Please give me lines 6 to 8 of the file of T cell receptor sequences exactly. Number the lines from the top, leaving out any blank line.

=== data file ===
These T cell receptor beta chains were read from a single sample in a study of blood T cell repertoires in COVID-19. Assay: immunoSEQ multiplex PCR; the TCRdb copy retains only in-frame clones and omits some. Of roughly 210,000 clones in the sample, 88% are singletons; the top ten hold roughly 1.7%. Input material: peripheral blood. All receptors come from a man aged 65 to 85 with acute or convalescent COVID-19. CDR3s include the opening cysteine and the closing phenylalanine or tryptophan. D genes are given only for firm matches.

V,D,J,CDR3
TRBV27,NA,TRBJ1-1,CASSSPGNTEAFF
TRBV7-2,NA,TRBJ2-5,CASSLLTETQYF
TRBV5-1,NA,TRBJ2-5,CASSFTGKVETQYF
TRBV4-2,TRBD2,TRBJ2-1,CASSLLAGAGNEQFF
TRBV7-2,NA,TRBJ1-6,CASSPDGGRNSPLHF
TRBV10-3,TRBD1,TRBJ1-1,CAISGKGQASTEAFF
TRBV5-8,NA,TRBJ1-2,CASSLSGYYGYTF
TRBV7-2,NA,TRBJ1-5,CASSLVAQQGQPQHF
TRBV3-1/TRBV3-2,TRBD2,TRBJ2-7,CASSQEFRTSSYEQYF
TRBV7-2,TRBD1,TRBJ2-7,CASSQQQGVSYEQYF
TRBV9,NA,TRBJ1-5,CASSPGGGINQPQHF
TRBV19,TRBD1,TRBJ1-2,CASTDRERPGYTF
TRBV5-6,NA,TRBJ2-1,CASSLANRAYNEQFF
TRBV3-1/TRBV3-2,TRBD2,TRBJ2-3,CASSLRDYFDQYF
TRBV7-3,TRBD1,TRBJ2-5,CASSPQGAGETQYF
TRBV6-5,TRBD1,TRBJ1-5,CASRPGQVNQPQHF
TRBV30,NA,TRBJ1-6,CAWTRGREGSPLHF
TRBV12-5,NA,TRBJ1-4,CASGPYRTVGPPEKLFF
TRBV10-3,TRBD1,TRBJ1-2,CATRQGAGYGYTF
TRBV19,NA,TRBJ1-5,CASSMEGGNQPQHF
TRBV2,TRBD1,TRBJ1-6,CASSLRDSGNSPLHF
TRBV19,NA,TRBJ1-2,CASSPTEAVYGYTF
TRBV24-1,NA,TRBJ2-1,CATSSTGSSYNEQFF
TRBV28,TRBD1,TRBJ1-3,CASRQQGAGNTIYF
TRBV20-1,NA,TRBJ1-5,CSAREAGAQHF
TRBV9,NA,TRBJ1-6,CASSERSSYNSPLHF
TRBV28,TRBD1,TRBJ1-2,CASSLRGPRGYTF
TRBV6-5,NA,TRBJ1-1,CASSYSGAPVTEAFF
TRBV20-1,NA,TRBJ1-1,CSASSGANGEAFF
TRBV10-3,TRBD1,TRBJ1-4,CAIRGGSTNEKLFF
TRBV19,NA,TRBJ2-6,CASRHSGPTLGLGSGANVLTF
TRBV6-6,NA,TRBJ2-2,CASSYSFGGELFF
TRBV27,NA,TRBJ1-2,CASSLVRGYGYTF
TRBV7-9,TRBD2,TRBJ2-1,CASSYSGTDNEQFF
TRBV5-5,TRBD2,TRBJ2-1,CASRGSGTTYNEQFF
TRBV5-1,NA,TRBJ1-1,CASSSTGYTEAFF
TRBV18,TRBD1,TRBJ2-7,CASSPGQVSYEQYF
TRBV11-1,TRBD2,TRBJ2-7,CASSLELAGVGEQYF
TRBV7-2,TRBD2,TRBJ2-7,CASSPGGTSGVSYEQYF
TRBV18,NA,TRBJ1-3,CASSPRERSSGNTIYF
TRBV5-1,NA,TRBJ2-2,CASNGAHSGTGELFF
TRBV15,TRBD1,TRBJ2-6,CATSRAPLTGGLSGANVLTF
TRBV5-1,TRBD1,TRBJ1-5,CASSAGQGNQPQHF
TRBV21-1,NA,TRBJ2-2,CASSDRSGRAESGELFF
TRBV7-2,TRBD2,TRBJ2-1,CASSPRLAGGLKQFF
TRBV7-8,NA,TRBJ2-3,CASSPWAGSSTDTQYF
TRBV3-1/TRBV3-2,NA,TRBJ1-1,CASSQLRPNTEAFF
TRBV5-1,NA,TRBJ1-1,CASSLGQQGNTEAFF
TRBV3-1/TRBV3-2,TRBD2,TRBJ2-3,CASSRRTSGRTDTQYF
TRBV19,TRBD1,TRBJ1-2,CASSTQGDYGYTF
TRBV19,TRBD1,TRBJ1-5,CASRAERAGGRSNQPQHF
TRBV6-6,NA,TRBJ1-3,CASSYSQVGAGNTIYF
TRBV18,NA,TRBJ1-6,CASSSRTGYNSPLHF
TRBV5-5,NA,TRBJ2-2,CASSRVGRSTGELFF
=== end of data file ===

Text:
TRBV4-2,TRBD2,TRBJ2-1,CASSLLAGAGNEQFF
TRBV7-2,NA,TRBJ1-6,CASSPDGGRNSPLHF
TRBV10-3,TRBD1,TRBJ1-1,CAISGKGQASTEAFF